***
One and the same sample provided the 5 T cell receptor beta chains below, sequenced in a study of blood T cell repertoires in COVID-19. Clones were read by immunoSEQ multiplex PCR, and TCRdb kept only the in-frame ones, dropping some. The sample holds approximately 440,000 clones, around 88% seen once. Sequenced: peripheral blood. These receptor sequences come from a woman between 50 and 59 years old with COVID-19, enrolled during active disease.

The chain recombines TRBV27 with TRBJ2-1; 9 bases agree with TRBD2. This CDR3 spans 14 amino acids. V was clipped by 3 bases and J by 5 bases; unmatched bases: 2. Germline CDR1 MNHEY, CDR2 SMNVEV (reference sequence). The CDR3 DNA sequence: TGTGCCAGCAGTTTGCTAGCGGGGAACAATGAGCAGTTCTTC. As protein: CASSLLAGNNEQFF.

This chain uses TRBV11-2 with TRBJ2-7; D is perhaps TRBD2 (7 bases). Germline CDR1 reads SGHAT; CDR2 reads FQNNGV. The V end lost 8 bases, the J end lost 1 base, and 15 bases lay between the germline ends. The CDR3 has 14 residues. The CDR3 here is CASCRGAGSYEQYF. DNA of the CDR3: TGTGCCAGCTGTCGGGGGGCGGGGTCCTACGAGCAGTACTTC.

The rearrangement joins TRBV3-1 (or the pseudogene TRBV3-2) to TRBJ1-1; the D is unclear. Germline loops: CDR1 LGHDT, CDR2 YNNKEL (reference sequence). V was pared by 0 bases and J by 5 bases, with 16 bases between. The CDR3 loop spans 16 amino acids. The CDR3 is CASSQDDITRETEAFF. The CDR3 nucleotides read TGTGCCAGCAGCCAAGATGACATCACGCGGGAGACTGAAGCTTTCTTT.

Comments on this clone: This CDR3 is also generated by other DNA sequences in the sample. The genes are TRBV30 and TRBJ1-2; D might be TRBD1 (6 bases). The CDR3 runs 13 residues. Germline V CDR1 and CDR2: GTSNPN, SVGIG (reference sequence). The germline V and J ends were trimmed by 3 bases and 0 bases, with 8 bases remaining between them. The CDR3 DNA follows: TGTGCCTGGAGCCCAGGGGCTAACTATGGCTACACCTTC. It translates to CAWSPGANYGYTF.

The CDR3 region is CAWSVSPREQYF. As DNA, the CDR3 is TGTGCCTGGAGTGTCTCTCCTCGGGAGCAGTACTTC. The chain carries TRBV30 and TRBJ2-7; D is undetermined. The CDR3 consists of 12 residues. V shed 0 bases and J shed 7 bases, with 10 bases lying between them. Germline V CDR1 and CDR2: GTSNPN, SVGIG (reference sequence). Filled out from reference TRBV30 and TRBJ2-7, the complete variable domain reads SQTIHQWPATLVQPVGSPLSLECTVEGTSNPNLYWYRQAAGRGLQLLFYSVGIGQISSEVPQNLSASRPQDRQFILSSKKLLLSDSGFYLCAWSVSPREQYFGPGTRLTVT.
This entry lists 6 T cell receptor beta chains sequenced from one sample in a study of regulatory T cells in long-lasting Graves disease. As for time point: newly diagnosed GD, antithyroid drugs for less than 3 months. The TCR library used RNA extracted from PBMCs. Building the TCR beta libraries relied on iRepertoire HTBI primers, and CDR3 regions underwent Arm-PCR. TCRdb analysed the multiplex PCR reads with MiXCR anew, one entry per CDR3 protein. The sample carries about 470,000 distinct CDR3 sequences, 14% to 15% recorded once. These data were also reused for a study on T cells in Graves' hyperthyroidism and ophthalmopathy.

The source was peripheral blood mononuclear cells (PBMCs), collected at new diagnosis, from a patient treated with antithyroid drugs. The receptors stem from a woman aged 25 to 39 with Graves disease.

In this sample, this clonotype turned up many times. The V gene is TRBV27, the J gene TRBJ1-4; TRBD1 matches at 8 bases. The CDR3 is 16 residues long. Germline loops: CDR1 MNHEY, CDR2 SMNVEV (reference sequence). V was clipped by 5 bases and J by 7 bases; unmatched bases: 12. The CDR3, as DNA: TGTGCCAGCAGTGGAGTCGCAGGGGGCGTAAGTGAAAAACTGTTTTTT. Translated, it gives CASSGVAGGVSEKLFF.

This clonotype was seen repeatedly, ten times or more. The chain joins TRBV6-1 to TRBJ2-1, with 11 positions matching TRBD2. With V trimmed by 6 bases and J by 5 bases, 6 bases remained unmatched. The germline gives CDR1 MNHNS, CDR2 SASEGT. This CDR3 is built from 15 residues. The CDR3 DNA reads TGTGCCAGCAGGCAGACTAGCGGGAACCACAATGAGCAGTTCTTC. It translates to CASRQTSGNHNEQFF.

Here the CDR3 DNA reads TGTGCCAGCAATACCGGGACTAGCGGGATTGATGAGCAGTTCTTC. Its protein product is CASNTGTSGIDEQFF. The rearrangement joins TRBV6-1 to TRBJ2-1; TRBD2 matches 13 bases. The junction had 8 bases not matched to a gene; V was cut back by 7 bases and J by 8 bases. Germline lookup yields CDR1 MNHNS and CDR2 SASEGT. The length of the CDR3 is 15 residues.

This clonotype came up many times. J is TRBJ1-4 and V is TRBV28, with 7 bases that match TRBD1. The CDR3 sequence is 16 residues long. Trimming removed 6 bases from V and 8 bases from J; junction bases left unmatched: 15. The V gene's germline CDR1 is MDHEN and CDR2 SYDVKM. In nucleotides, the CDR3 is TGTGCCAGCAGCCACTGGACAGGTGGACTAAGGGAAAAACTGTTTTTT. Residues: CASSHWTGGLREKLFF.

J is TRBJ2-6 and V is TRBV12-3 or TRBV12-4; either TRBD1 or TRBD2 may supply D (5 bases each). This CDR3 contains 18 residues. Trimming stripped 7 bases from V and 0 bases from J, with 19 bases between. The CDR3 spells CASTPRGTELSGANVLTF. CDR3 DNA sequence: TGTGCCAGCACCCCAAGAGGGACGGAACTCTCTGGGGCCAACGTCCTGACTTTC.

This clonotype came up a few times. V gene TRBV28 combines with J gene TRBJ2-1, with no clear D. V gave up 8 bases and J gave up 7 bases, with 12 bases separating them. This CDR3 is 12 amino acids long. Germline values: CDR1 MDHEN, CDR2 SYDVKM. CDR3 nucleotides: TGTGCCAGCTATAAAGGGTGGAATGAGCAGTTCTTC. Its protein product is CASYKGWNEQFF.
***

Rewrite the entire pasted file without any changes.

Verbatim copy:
One and the same sample provided the 5 T cell receptor beta chains below, sequenced in a study of blood T cell repertoires in COVID-19. Clones were read by immunoSEQ multiplex PCR, and TCRdb kept only the in-frame ones, dropping some. The sample holds approximately 440,000 clones, around 88% seen once. Sequenced: peripheral blood. These receptor sequences come from a woman between 50 and 59 years old with COVID-19, enrolled during active disease.

The chain recombines TRBV27 with TRBJ2-1; 9 bases agree with TRBD2. This CDR3 spans 14 amino acids. V was clipped by 3 bases and J by 5 bases; unmatched bases: 2. Germline CDR1 MNHEY, CDR2 SMNVEV (reference sequence). The CDR3 DNA sequence: TGTGCCAGCAGTTTGCTAGCGGGGAACAATGAGCAGTTCTTC. As protein: CASSLLAGNNEQFF.

This chain uses TRBV11-2 with TRBJ2-7; D is perhaps TRBD2 (7 bases). Germline CDR1 reads SGHAT; CDR2 reads FQNNGV. The V end lost 8 bases, the J end lost 1 base, and 15 bases lay between the germline ends. The CDR3 has 14 residues. The CDR3 here is CASCRGAGSYEQYF. DNA of the CDR3: TGTGCCAGCTGTCGGGGGGCGGGGTCCTACGAGCAGTACTTC.

The rearrangement joins TRBV3-1 (or the pseudogene TRBV3-2) to TRBJ1-1; the D is unclear. Germline loops: CDR1 LGHDT, CDR2 YNNKEL (reference sequence). V was pared by 0 bases and J by 5 bases, with 16 bases between. The CDR3 loop spans 16 amino acids. The CDR3 is CASSQDDITRETEAFF. The CDR3 nucleotides read TGTGCCAGCAGCCAAGATGACATCACGCGGGAGACTGAAGCTTTCTTT.

Comments on this clone: This CDR3 is also generated by other DNA sequences in the sample. The genes are TRBV30 and TRBJ1-2; D might be TRBD1 (6 bases). The CDR3 runs 13 residues. Germline V CDR1 and CDR2: GTSNPN, SVGIG (reference sequence). The germline V and J ends were trimmed by 3 bases and 0 bases, with 8 bases remaining between them. The CDR3 DNA follows: TGTGCCTGGAGCCCAGGGGCTAACTATGGCTACACCTTC. It translates to CAWSPGANYGYTF.

The CDR3 region is CAWSVSPREQYF. As DNA, the CDR3 is TGTGCCTGGAGTGTCTCTCCTCGGGAGCAGTACTTC. The chain carries TRBV30 and TRBJ2-7; D is undetermined. The CDR3 consists of 12 residues. V shed 0 bases and J shed 7 bases, with 10 bases lying between them. Germline V CDR1 and CDR2: GTSNPN, SVGIG (reference sequence). Filled out from reference TRBV30 and TRBJ2-7, the complete variable domain reads SQTIHQWPATLVQPVGSPLSLECTVEGTSNPNLYWYRQAAGRGLQLLFYSVGIGQISSEVPQNLSASRPQDRQFILSSKKLLLSDSGFYLCAWSVSPREQYFGPGTRLTVT.
This entry lists 6 T cell receptor beta chains sequenced from one sample in a study of regulatory T cells in long-lasting Graves disease. As for time point: newly diagnosed GD, antithyroid drugs for less than 3 months. The TCR library used RNA extracted from PBMCs. Building the TCR beta libraries relied on iRepertoire HTBI primers, and CDR3 regions underwent Arm-PCR. TCRdb analysed the multiplex PCR reads with MiXCR anew, one entry per CDR3 protein. The sample carries about 470,000 distinct CDR3 sequences, 14% to 15% recorded once. These data were also reused for a study on T cells in Graves' hyperthyroidism and ophthalmopathy.

The source was peripheral blood mononuclear cells (PBMCs), collected at new diagnosis, from a patient treated with antithyroid drugs. The receptors stem from a woman aged 25 to 39 with Graves disease.

In this sample, this clonotype turned up many times. The V gene is TRBV27, the J gene TRBJ1-4; TRBD1 matches at 8 bases. The CDR3 is 16 residues long. Germline loops: CDR1 MNHEY, CDR2 SMNVEV (reference sequence). V was clipped by 5 bases and J by 7 bases; unmatched bases: 12. The CDR3, as DNA: TGTGCCAGCAGTGGAGTCGCAGGGGGCGTAAGTGAAAAACTGTTTTTT. Translated, it gives CASSGVAGGVSEKLFF.

This clonotype was seen repeatedly, ten times or more. The chain joins TRBV6-1 to TRBJ2-1, with 11 positions matching TRBD2. With V trimmed by 6 bases and J by 5 bases, 6 bases remained unmatched. The germline gives CDR1 MNHNS, CDR2 SASEGT. This CDR3 is built from 15 residues. The CDR3 DNA reads TGTGCCAGCAGGCAGACTAGCGGGAACCACAATGAGCAGTTCTTC. It translates to CASRQTSGNHNEQFF.

Here the CDR3 DNA reads TGTGCCAGCAATACCGGGACTAGCGGGATTGATGAGCAGTTCTTC. Its protein product is CASNTGTSGIDEQFF. The rearrangement joins TRBV6-1 to TRBJ2-1; TRBD2 matches 13 bases. The junction had 8 bases not matched to a gene; V was cut back by 7 bases and J by 8 bases. Germline lookup yields CDR1 MNHNS and CDR2 SASEGT. The length of the CDR3 is 15 residues.

This clonotype came up many times. J is TRBJ1-4 and V is TRBV28, with 7 bases that match TRBD1. The CDR3 sequence is 16 residues long. Trimming removed 6 bases from V and 8 bases from J; junction bases left unmatched: 15. The V gene's germline CDR1 is MDHEN and CDR2 SYDVKM. In nucleotides, the CDR3 is TGTGCCAGCAGCCACTGGACAGGTGGACTAAGGGAAAAACTGTTTTTT. Residues: CASSHWTGGLREKLFF.

J is TRBJ2-6 and V is TRBV12-3 or TRBV12-4; either TRBD1 or TRBD2 may supply D (5 bases each). This CDR3 contains 18 residues. Trimming stripped 7 bases from V and 0 bases from J, with 19 bases between. The CDR3 spells CASTPRGTELSGANVLTF. CDR3 DNA sequence: TGTGCCAGCACCCCAAGAGGGACGGAACTCTCTGGGGCCAACGTCCTGACTTTC.

This clonotype came up a few times. V gene TRBV28 combines with J gene TRBJ2-1, with no clear D. V gave up 8 bases and J gave up 7 bases, with 12 bases separating them. This CDR3 is 12 amino acids long. Germline values: CDR1 MDHEN, CDR2 SYDVKM. CDR3 nucleotides: TGTGCCAGCTATAAAGGGTGGAATGAGCAGTTCTTC. Its protein product is CASYKGWNEQFF.